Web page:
BOSTON-Ever get the feeling you’ve been cheated? If you were one of the people who could afford the estimated average of $495 a night to stay at the Taj, you likely did the night it closed for rebranding on October 31. Then again, if you can afford $495 a night, you would probably feel perfectly at home in what essentially amounts to a luxury prison named after a landmark synonymous with colonialization.

Whatever can be said about economic barriers in Boston, and there’s quite a bit that can be said, especially from those of us for whom an overnight stay at a Motel 6 means the difference between two weeks worth of instant noodles and learning not to bite the hand that barely feeds you, the Taj had history for better or worse. Or at least the building did.

Prior to its most recent iteration, it was the site of the nation’s first Ritz Carlton. You didn’t actually assume classism was a recent phenomenon, did you?

But if you came to bury the Taj and not praise it, you’re going to find yourself short-lived. And if you’re expecting affordable housing, or an affordable sense of accountability and personal integrity in its wake, it’s the Back Bay. Trevor and Marcia would like to remind you to please park your Lexus where the other guests can’t see it.

Rebranding is apparently as vital a component of the ostentatious flaunting of personal wealth as insecurity. After all, you can’t plop down $125 million without expecting a complete do-over.

The Newbury Boston, the imaginatively titled replacement of the Taj, isn’t scheduled to open until the Spring of 2020 despite its purchase in 2016. And while that may make the hearts of Condé Nast readers go aflutter at the prospect, for many of us that simply means another Back Bay rooftop restaurant we can't afford to eat at and more importantly, we don’t want to be able to afford to eat at no matter how picturesque the view of botched nose jobs and matching Kate Spade handbags might be.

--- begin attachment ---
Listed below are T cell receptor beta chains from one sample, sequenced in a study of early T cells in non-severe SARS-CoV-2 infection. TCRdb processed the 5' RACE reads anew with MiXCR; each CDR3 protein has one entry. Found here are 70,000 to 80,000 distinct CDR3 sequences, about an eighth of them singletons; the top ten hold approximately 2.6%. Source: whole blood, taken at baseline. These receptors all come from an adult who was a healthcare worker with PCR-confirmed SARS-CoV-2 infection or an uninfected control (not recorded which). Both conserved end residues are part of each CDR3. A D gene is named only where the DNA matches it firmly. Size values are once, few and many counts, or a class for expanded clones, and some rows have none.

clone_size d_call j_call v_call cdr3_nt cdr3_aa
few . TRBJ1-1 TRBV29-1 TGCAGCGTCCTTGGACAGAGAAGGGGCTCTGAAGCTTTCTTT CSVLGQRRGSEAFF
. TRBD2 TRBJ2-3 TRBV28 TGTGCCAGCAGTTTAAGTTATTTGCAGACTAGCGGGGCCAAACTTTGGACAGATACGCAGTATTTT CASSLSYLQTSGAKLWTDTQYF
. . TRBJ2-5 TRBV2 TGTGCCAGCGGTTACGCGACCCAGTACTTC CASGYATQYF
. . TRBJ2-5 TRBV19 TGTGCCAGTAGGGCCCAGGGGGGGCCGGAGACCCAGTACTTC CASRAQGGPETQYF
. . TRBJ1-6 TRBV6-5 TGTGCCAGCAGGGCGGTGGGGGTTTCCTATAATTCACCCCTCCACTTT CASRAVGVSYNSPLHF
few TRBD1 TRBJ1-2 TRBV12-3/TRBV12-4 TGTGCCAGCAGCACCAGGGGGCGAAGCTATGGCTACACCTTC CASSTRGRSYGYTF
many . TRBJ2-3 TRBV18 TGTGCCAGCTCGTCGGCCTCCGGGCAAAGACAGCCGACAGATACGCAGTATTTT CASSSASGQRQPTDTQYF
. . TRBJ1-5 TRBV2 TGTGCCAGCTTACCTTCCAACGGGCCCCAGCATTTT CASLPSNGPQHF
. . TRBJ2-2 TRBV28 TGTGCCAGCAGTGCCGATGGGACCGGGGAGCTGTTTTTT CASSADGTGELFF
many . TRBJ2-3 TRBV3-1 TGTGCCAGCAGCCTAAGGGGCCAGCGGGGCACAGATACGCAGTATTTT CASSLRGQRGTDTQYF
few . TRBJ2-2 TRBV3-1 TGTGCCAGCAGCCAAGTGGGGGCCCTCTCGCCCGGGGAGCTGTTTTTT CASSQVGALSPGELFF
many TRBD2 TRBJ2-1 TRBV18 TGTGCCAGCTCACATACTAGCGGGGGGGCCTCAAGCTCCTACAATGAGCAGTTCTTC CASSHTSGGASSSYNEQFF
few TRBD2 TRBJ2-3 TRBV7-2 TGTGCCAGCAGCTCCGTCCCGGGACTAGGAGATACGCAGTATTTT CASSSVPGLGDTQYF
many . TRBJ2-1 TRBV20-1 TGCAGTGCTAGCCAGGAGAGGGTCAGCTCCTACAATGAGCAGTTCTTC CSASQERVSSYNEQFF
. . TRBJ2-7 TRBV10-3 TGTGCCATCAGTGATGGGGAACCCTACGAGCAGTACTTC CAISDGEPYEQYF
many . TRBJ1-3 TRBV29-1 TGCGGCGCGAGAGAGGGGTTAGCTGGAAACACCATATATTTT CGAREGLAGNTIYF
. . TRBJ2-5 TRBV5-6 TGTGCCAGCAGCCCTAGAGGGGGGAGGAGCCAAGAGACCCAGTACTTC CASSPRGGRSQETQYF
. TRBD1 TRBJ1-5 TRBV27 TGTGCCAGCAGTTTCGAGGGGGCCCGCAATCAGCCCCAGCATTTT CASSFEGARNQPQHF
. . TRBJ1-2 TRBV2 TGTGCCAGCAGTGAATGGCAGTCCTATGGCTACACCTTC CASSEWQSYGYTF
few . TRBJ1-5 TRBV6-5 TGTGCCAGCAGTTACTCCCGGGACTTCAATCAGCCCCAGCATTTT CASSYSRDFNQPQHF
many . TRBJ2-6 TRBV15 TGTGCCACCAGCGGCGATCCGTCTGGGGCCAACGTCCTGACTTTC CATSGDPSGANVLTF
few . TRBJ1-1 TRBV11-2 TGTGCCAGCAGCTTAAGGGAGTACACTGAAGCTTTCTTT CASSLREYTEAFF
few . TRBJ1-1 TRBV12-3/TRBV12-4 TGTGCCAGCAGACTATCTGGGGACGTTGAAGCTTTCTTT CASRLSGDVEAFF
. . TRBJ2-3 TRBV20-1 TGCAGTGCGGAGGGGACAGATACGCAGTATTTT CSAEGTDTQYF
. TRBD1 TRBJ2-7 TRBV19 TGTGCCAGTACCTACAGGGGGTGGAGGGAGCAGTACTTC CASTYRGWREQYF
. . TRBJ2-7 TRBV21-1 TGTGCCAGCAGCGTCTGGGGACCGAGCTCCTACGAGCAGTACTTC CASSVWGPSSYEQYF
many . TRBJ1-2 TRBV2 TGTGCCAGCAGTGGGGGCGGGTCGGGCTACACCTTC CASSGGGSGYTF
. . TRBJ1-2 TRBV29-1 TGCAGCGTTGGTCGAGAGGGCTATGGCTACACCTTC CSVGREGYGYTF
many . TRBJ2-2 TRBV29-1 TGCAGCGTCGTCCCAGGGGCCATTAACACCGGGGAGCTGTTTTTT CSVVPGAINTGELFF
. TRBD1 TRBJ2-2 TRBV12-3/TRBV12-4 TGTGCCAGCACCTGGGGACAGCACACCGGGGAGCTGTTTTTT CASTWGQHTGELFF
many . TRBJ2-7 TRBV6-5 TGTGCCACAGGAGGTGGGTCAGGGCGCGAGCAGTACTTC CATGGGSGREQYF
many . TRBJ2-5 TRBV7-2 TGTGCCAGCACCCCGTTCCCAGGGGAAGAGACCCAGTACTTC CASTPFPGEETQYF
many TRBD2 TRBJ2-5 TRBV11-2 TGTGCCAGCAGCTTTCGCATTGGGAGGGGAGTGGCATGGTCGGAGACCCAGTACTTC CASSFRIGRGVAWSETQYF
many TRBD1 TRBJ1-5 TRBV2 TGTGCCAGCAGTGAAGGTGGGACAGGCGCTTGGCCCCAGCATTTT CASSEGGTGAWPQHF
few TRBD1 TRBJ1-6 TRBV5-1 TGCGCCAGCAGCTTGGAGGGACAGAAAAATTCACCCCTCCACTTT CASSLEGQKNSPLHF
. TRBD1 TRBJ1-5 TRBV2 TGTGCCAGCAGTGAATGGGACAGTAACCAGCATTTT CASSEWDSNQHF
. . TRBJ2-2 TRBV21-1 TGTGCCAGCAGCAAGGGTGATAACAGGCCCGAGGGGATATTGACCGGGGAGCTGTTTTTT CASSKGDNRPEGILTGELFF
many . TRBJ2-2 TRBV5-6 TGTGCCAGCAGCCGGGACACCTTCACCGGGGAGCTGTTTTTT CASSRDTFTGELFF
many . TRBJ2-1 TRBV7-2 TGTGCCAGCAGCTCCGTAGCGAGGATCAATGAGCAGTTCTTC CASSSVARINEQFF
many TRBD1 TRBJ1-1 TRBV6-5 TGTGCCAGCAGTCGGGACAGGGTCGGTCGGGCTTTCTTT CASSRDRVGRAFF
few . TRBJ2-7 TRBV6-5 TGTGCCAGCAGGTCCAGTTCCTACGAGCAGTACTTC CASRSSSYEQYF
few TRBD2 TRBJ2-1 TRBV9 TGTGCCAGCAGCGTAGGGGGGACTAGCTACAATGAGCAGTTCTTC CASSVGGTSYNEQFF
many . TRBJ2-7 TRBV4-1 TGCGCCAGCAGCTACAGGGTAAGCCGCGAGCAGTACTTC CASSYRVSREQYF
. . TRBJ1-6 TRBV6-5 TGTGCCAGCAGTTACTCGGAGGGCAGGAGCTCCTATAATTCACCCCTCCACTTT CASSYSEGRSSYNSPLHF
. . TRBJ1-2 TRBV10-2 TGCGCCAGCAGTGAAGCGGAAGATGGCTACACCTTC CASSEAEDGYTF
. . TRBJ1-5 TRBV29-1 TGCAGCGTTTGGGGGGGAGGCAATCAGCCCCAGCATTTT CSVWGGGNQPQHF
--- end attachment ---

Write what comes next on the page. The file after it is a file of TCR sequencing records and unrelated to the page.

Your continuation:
Perhaps I'm missing out on something. Then again, maybe not. According to Eater, New York-based hospitality firm Major Food Group has signed on as the official restaurant group for the refurbished hotel, which will boast of an aforementioned 4,000- square foot rooftop restaurant complete with glass enclosures and retractable panels.

Haven’t heard of Major Food Group yet? You’re not the only one. While they may not be particularly shadowy, the likes of the firm coming into contact with us unwashed rabble are virtually none.

They operate the Michelin star-awarded Carbone in New York City, as well as the Polynesian (their fanciful interpretation of a classic Tiki bar, complete with $85 Scorpion Bowls), the Picasso-inspired Japanese eatery the Lobster Club, the $97 an entree Dirty French and Sadelle’s—which is either a reimagination of brunch food or a brazen nightmare better left unbroached. They’re part of the new breed of design focused luxury dining experiences; half restaurateur and half architectural firm. Or essentially what it would look like if Todd English and Mike Brady had an exceptionally ugly love child.

If you’re surprised that the Newbury will be Major Food Group’s first local venture, don’t be. It is, after all, exactly what Boston needs. But if you really can’t wait until 2020, there’s a Falafel King a couple blocks away.

Admit it. You’d prefer it. And it’s frankly what Boston needs more of.

Image Via Wikimedia Commons